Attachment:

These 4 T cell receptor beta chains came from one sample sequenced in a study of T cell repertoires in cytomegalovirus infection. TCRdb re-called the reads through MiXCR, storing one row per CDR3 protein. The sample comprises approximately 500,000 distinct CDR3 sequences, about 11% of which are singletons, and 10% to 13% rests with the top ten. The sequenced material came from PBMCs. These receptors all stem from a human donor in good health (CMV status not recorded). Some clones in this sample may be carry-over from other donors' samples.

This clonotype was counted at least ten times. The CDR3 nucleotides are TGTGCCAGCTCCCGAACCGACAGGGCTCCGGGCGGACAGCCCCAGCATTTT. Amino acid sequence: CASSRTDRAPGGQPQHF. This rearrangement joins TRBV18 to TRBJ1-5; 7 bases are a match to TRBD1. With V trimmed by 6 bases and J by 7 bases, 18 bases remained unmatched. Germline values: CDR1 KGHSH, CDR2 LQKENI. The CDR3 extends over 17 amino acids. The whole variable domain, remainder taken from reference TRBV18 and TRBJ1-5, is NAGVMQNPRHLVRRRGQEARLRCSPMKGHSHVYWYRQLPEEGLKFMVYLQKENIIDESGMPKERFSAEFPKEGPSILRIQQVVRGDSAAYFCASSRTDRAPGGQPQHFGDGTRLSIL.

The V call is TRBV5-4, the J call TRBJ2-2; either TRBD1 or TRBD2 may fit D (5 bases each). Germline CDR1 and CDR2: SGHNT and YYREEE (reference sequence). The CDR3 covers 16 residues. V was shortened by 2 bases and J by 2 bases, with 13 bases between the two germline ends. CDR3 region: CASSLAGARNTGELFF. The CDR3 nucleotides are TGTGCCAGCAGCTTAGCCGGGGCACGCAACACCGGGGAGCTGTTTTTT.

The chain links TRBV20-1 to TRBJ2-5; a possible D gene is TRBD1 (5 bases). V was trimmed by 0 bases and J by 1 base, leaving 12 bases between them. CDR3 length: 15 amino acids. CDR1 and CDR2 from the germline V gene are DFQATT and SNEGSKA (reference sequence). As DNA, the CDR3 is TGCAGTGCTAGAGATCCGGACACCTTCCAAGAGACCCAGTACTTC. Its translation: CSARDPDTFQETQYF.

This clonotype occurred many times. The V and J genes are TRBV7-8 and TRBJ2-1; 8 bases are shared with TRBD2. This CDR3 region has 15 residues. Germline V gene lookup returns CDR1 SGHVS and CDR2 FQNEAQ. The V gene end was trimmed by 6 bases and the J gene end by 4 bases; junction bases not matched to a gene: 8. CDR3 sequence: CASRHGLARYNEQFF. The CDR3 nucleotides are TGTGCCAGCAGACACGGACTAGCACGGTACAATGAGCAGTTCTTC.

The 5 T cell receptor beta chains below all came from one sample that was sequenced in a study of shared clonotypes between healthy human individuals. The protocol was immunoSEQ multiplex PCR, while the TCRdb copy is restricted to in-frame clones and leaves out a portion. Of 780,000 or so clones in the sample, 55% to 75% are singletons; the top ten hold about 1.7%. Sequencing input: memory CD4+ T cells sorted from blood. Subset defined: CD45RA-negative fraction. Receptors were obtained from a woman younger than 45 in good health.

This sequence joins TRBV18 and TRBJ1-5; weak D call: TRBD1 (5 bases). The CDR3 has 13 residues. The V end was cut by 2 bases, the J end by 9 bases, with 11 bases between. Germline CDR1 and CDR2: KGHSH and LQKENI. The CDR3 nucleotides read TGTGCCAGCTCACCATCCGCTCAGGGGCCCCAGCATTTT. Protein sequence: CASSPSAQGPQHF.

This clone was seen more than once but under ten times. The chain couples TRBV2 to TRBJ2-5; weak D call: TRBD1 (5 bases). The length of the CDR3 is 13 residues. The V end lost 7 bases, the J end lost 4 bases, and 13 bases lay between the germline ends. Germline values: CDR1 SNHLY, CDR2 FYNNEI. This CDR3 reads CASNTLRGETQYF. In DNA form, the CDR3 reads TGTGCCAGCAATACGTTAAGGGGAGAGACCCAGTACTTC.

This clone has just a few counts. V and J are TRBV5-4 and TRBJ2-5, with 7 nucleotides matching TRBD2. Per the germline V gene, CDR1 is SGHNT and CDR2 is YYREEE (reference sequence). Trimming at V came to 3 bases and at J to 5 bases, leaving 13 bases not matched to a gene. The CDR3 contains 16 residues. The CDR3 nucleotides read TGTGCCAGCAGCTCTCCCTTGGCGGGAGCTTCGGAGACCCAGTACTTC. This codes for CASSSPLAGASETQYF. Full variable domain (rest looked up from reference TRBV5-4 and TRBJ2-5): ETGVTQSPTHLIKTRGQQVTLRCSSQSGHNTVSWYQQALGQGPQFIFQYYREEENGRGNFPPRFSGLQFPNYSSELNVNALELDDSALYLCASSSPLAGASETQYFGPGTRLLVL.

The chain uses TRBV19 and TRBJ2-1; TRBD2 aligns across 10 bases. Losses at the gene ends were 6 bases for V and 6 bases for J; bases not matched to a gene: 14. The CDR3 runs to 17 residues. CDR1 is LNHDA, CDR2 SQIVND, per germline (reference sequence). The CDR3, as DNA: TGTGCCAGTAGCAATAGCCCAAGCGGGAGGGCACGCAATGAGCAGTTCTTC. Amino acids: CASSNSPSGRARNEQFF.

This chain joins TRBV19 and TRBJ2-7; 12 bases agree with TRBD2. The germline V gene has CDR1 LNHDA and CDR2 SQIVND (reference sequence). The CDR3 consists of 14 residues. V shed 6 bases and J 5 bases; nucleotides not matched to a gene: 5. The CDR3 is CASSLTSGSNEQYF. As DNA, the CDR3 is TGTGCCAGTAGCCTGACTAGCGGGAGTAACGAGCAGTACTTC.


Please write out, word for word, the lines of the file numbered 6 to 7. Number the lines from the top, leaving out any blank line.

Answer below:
The 5 T cell receptor beta chains below all came from one sample that was sequenced in a study of shared clonotypes between healthy human individuals. The protocol was immunoSEQ multiplex PCR, while the TCRdb copy is restricted to in-frame clones and leaves out a portion. Of 780,000 or so clones in the sample, 55% to 75% are singletons; the top ten hold about 1.7%. Sequencing input: memory CD4+ T cells sorted from blood. Subset defined: CD45RA-negative fraction. Receptors were obtained from a woman younger than 45 in good health.

This sequence joins TRBV18 and TRBJ1-5; weak D call: TRBD1 (5 bases). The CDR3 has 13 residues. The V end was cut by 2 bases, the J end by 9 bases, with 11 bases between. Germline CDR1 and CDR2: KGHSH and LQKENI. The CDR3 nucleotides read TGTGCCAGCTCACCATCCGCTCAGGGGCCCCAGCATTTT. Protein sequence: CASSPSAQGPQHF.